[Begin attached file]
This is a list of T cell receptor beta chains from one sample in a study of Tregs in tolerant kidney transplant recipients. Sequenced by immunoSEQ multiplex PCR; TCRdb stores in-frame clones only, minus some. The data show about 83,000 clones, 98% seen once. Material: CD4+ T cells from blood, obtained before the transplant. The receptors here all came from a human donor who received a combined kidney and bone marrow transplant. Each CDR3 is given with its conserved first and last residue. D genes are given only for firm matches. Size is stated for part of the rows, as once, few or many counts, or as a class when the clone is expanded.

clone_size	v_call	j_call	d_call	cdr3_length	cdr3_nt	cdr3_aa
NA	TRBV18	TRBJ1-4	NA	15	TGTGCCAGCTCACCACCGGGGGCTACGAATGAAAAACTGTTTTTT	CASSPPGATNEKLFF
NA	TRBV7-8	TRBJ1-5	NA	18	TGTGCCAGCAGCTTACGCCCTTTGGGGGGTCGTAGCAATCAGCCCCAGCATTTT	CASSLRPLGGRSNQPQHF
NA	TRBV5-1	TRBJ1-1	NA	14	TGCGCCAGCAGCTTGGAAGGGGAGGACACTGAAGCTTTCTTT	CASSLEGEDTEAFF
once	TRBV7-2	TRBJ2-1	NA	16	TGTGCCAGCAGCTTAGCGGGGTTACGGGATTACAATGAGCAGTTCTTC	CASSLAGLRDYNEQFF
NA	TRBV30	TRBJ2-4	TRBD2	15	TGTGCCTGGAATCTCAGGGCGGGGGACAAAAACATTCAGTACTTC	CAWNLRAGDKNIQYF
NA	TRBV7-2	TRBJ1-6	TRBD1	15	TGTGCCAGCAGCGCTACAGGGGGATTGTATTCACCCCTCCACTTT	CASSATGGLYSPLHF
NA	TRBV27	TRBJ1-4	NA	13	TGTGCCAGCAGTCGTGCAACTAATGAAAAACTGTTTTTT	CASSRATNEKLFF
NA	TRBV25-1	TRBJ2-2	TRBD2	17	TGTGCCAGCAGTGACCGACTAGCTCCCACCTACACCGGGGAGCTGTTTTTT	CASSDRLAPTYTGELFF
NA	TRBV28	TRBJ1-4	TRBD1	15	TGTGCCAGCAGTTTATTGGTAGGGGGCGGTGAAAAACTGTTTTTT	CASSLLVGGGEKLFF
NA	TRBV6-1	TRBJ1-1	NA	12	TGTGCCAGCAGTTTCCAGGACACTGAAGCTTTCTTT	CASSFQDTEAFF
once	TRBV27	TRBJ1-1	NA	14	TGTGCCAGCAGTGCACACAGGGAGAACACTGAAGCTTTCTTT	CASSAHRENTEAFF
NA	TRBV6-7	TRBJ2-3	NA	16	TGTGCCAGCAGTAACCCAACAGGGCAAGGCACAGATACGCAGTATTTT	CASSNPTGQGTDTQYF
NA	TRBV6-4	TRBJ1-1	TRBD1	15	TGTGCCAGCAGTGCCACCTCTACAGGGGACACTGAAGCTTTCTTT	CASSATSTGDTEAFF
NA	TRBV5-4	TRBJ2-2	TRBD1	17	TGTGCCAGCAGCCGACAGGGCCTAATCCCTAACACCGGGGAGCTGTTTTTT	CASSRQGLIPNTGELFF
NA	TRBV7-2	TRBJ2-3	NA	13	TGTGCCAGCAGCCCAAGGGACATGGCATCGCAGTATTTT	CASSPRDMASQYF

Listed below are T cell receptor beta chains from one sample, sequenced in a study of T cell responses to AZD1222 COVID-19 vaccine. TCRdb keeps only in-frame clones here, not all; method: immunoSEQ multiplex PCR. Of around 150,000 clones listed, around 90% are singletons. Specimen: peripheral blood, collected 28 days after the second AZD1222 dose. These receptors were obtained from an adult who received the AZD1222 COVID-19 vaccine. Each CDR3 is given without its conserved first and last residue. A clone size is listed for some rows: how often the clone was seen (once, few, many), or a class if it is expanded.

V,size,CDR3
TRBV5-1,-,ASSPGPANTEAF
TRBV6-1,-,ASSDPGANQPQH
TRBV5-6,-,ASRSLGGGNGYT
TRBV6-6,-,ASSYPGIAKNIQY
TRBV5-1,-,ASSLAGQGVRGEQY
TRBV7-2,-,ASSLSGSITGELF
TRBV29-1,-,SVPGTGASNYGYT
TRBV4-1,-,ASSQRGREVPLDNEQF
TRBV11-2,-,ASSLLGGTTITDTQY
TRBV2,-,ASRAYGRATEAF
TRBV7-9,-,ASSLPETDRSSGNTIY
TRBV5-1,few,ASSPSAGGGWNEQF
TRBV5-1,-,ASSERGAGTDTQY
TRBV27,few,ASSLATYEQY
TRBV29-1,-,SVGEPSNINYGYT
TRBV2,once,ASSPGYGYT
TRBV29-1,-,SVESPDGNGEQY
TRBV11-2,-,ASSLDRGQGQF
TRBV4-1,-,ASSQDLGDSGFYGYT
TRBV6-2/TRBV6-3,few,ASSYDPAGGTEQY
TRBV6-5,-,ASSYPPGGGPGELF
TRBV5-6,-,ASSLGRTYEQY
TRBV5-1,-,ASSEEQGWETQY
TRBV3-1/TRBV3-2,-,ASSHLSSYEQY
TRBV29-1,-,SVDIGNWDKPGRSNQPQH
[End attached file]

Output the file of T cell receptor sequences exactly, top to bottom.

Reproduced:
This is a list of T cell receptor beta chains from one sample in a study of Tregs in tolerant kidney transplant recipients. Sequenced by immunoSEQ multiplex PCR; TCRdb stores in-frame clones only, minus some. The data show about 83,000 clones, 98% seen once. Material: CD4+ T cells from blood, obtained before the transplant. The receptors here all came from a human donor who received a combined kidney and bone marrow transplant. Each CDR3 is given with its conserved first and last residue. D genes are given only for firm matches. Size is stated for part of the rows, as once, few or many counts, or as a class when the clone is expanded.

clone_size	v_call	j_call	d_call	cdr3_length	cdr3_nt	cdr3_aa
NA	TRBV18	TRBJ1-4	NA	15	TGTGCCAGCTCACCACCGGGGGCTACGAATGAAAAACTGTTTTTT	CASSPPGATNEKLFF
NA	TRBV7-8	TRBJ1-5	NA	18	TGTGCCAGCAGCTTACGCCCTTTGGGGGGTCGTAGCAATCAGCCCCAGCATTTT	CASSLRPLGGRSNQPQHF
NA	TRBV5-1	TRBJ1-1	NA	14	TGCGCCAGCAGCTTGGAAGGGGAGGACACTGAAGCTTTCTTT	CASSLEGEDTEAFF
once	TRBV7-2	TRBJ2-1	NA	16	TGTGCCAGCAGCTTAGCGGGGTTACGGGATTACAATGAGCAGTTCTTC	CASSLAGLRDYNEQFF
NA	TRBV30	TRBJ2-4	TRBD2	15	TGTGCCTGGAATCTCAGGGCGGGGGACAAAAACATTCAGTACTTC	CAWNLRAGDKNIQYF
NA	TRBV7-2	TRBJ1-6	TRBD1	15	TGTGCCAGCAGCGCTACAGGGGGATTGTATTCACCCCTCCACTTT	CASSATGGLYSPLHF
NA	TRBV27	TRBJ1-4	NA	13	TGTGCCAGCAGTCGTGCAACTAATGAAAAACTGTTTTTT	CASSRATNEKLFF
NA	TRBV25-1	TRBJ2-2	TRBD2	17	TGTGCCAGCAGTGACCGACTAGCTCCCACCTACACCGGGGAGCTGTTTTTT	CASSDRLAPTYTGELFF
NA	TRBV28	TRBJ1-4	TRBD1	15	TGTGCCAGCAGTTTATTGGTAGGGGGCGGTGAAAAACTGTTTTTT	CASSLLVGGGEKLFF
NA	TRBV6-1	TRBJ1-1	NA	12	TGTGCCAGCAGTTTCCAGGACACTGAAGCTTTCTTT	CASSFQDTEAFF
once	TRBV27	TRBJ1-1	NA	14	TGTGCCAGCAGTGCACACAGGGAGAACACTGAAGCTTTCTTT	CASSAHRENTEAFF
NA	TRBV6-7	TRBJ2-3	NA	16	TGTGCCAGCAGTAACCCAACAGGGCAAGGCACAGATACGCAGTATTTT	CASSNPTGQGTDTQYF
NA	TRBV6-4	TRBJ1-1	TRBD1	15	TGTGCCAGCAGTGCCACCTCTACAGGGGACACTGAAGCTTTCTTT	CASSATSTGDTEAFF
NA	TRBV5-4	TRBJ2-2	TRBD1	17	TGTGCCAGCAGCCGACAGGGCCTAATCCCTAACACCGGGGAGCTGTTTTTT	CASSRQGLIPNTGELFF
NA	TRBV7-2	TRBJ2-3	NA	13	TGTGCCAGCAGCCCAAGGGACATGGCATCGCAGTATTTT	CASSPRDMASQYF

Listed below are T cell receptor beta chains from one sample, sequenced in a study of T cell responses to AZD1222 COVID-19 vaccine. TCRdb keeps only in-frame clones here, not all; method: immunoSEQ multiplex PCR. Of around 150,000 clones listed, around 90% are singletons. Specimen: peripheral blood, collected 28 days after the second AZD1222 dose. These receptors were obtained from an adult who received the AZD1222 COVID-19 vaccine. Each CDR3 is given without its conserved first and last residue. A clone size is listed for some rows: how often the clone was seen (once, few, many), or a class if it is expanded.

V,size,CDR3
TRBV5-1,-,ASSPGPANTEAF
TRBV6-1,-,ASSDPGANQPQH
TRBV5-6,-,ASRSLGGGNGYT
TRBV6-6,-,ASSYPGIAKNIQY
TRBV5-1,-,ASSLAGQGVRGEQY
TRBV7-2,-,ASSLSGSITGELF
TRBV29-1,-,SVPGTGASNYGYT
TRBV4-1,-,ASSQRGREVPLDNEQF
TRBV11-2,-,ASSLLGGTTITDTQY
TRBV2,-,ASRAYGRATEAF
TRBV7-9,-,ASSLPETDRSSGNTIY
TRBV5-1,few,ASSPSAGGGWNEQF
TRBV5-1,-,ASSERGAGTDTQY
TRBV27,few,ASSLATYEQY
TRBV29-1,-,SVGEPSNINYGYT
TRBV2,once,ASSPGYGYT
TRBV29-1,-,SVESPDGNGEQY
TRBV11-2,-,ASSLDRGQGQF
TRBV4-1,-,ASSQDLGDSGFYGYT
TRBV6-2/TRBV6-3,few,ASSYDPAGGTEQY
TRBV6-5,-,ASSYPPGGGPGELF
TRBV5-6,-,ASSLGRTYEQY
TRBV5-1,-,ASSEEQGWETQY
TRBV3-1/TRBV3-2,-,ASSHLSSYEQY
TRBV29-1,-,SVDIGNWDKPGRSNQPQH